In today’s world, with an ammo market that offers factory rounds like the .500 S&W and .454 Casull, not to mention an array of .44 Magnum loads, what is the 357 Magnum good for? In short, the .357 is still as versatile as it has always been, and that’s its strength. It’s still used across the United States by law enforcement, hunters, and even competition shooters.
Law enforcement personnel who prefer a revolver in the line of duty typically go with a 357 simply because it’s the right balance between power and manageable recoil. Whether it’s a classic Smith & Wesson Model 27 carried as a primary duty gun or one of the many lightweight aluminum and titanium-alloy framed snub-nosed revolvers carried as a backup, 357 revolvers are relied upon by plenty of professionals.
Every year, hunters take to the woods chasing after the plethora of wild game North America offers. A select few challenge themselves even further by taking nothing more than a revolver, and many choose the 357 Magnum. It’s an excellent whitetail deer cartridge for shorter-range kills and areas with dense foliage and few opportunities for shots beyond 50 to 100 yards. While it may be capable of taking larger game with excellent shot placement, it’s best to step up to something like the mighty .454 Casull for that kind of work.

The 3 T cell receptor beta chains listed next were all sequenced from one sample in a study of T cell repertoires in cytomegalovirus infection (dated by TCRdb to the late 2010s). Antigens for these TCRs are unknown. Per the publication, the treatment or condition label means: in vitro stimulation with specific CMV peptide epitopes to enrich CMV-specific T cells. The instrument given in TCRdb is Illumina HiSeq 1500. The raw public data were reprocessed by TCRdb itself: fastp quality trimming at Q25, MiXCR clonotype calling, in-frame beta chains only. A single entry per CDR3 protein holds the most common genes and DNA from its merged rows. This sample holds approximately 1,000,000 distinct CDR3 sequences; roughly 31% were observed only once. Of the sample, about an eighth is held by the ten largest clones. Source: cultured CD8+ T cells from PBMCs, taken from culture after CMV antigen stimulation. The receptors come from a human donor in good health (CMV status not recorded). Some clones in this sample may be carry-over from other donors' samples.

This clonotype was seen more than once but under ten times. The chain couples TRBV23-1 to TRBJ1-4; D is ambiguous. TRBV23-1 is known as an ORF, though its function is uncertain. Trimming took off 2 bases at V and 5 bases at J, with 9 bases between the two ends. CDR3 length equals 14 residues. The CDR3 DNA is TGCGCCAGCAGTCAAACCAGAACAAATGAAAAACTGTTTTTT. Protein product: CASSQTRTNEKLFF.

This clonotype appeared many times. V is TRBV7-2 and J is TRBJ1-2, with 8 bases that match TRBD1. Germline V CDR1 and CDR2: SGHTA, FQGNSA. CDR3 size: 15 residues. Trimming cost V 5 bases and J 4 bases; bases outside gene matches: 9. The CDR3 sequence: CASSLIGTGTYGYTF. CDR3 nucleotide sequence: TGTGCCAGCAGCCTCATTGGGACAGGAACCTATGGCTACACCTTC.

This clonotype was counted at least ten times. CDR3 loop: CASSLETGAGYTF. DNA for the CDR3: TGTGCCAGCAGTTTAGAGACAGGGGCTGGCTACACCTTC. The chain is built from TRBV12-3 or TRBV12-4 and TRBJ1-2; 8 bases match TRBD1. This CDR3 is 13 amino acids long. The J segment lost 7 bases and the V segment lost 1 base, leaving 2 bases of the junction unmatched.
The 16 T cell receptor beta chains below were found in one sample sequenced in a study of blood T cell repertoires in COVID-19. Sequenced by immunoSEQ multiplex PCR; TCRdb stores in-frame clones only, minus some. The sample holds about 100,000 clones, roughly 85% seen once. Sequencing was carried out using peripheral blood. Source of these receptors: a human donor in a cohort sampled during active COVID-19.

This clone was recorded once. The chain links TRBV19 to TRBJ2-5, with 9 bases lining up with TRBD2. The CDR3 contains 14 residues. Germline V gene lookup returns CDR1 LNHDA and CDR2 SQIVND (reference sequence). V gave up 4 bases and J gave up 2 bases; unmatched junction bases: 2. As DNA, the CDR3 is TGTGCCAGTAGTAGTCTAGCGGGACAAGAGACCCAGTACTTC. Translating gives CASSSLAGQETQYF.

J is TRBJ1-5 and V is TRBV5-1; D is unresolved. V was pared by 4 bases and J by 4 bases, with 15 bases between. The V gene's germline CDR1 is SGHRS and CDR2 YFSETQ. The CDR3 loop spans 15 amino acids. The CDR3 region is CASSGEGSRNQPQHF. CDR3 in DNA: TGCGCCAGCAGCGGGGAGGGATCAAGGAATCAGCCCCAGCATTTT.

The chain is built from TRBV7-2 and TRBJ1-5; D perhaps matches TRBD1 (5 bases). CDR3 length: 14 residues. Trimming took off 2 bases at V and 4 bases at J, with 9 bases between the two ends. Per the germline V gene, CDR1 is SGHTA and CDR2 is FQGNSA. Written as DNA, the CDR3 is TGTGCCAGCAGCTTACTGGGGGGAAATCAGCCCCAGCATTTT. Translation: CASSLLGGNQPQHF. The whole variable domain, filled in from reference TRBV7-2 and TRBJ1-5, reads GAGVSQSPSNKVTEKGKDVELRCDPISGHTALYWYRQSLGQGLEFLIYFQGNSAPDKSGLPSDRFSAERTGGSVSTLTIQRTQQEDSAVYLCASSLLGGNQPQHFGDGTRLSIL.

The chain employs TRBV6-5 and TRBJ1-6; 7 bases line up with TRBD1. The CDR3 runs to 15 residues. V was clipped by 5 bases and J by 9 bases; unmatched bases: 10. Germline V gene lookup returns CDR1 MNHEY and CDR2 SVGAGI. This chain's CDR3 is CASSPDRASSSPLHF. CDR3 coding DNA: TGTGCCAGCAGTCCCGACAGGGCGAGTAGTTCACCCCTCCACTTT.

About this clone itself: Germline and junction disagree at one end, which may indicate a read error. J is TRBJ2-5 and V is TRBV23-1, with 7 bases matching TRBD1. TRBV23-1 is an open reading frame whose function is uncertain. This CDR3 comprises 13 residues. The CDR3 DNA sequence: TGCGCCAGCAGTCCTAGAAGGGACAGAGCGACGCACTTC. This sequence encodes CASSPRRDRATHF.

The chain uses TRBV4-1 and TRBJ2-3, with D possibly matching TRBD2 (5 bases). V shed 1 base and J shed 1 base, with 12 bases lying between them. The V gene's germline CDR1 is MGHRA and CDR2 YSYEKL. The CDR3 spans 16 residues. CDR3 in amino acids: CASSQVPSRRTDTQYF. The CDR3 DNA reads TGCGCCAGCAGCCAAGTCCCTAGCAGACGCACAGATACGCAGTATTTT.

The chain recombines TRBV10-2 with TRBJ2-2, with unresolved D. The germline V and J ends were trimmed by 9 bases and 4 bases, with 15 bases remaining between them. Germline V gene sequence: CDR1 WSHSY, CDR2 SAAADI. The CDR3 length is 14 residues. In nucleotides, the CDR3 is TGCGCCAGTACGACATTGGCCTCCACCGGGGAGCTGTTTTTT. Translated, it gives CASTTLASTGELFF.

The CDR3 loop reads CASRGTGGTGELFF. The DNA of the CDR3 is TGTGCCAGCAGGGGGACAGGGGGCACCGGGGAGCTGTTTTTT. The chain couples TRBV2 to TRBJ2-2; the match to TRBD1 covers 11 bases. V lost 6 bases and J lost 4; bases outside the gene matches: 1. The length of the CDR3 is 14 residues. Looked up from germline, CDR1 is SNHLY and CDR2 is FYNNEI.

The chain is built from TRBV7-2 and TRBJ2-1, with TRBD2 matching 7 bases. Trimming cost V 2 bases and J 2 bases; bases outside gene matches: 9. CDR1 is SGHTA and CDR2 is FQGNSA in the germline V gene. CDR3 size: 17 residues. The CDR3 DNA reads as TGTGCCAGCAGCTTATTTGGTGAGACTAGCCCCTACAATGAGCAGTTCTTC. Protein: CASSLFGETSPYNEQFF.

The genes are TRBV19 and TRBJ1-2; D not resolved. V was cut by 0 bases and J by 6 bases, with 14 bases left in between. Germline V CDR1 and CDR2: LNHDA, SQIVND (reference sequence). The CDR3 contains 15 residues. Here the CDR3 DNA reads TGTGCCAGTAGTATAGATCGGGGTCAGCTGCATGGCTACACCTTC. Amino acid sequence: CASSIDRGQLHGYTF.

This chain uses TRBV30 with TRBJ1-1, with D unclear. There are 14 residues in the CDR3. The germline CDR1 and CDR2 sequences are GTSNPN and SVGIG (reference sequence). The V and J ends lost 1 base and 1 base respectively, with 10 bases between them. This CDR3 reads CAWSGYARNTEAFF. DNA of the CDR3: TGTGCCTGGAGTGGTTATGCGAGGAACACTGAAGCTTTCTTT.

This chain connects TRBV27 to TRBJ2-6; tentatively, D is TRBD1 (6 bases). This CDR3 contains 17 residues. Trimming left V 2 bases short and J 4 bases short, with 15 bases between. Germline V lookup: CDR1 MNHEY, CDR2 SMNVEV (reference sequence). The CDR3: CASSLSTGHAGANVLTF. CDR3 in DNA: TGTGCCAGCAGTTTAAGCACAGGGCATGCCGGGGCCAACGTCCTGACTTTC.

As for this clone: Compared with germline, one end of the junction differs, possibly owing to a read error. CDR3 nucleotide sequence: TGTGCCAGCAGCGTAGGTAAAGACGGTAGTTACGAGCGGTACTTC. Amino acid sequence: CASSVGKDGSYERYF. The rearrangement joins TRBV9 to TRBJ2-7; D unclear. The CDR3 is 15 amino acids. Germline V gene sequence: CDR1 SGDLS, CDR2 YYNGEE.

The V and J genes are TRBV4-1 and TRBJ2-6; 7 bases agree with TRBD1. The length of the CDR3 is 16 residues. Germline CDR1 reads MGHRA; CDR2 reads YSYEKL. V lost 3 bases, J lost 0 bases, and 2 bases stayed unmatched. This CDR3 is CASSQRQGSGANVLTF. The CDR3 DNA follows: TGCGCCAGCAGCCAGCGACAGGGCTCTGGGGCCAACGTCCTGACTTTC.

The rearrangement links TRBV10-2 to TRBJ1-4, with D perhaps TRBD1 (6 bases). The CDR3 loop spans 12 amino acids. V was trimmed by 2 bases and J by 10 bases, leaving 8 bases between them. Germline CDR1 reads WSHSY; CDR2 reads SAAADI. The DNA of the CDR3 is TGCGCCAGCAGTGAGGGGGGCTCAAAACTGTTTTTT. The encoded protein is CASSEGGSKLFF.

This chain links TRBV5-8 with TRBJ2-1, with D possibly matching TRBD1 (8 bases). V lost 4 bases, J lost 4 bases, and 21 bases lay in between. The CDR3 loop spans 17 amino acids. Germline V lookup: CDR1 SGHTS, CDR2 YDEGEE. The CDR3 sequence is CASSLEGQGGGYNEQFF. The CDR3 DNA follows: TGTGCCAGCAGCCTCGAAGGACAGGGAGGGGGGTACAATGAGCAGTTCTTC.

The .357 is also used in a couple of different shooting competitions. It’s an excellent choice for Cowboy Action Shooting (CAS), as many lever-action rifles and revolvers can be found in the chambering, and their ability to shoot low-recoil .38s makes them a CAS favorite. Also, the International Defense Pistol Association (IDPA) has a revolver division where many .357s fill the ranks.
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The 357 Magnum Lives On
The 357 Magnum isn’t going anywhere anytime soon. It has cemented itself as a powerhouse of a revolver cartridge and is carried daily by countless law enforcement officers, outdoorsmen and women, and concealed carry holders.
Today, manufacturers continue to make rifles and handguns chambered in the cartridge. As magnum ammunition technology improves, this cartridge will become even more capable and versatile than it already is.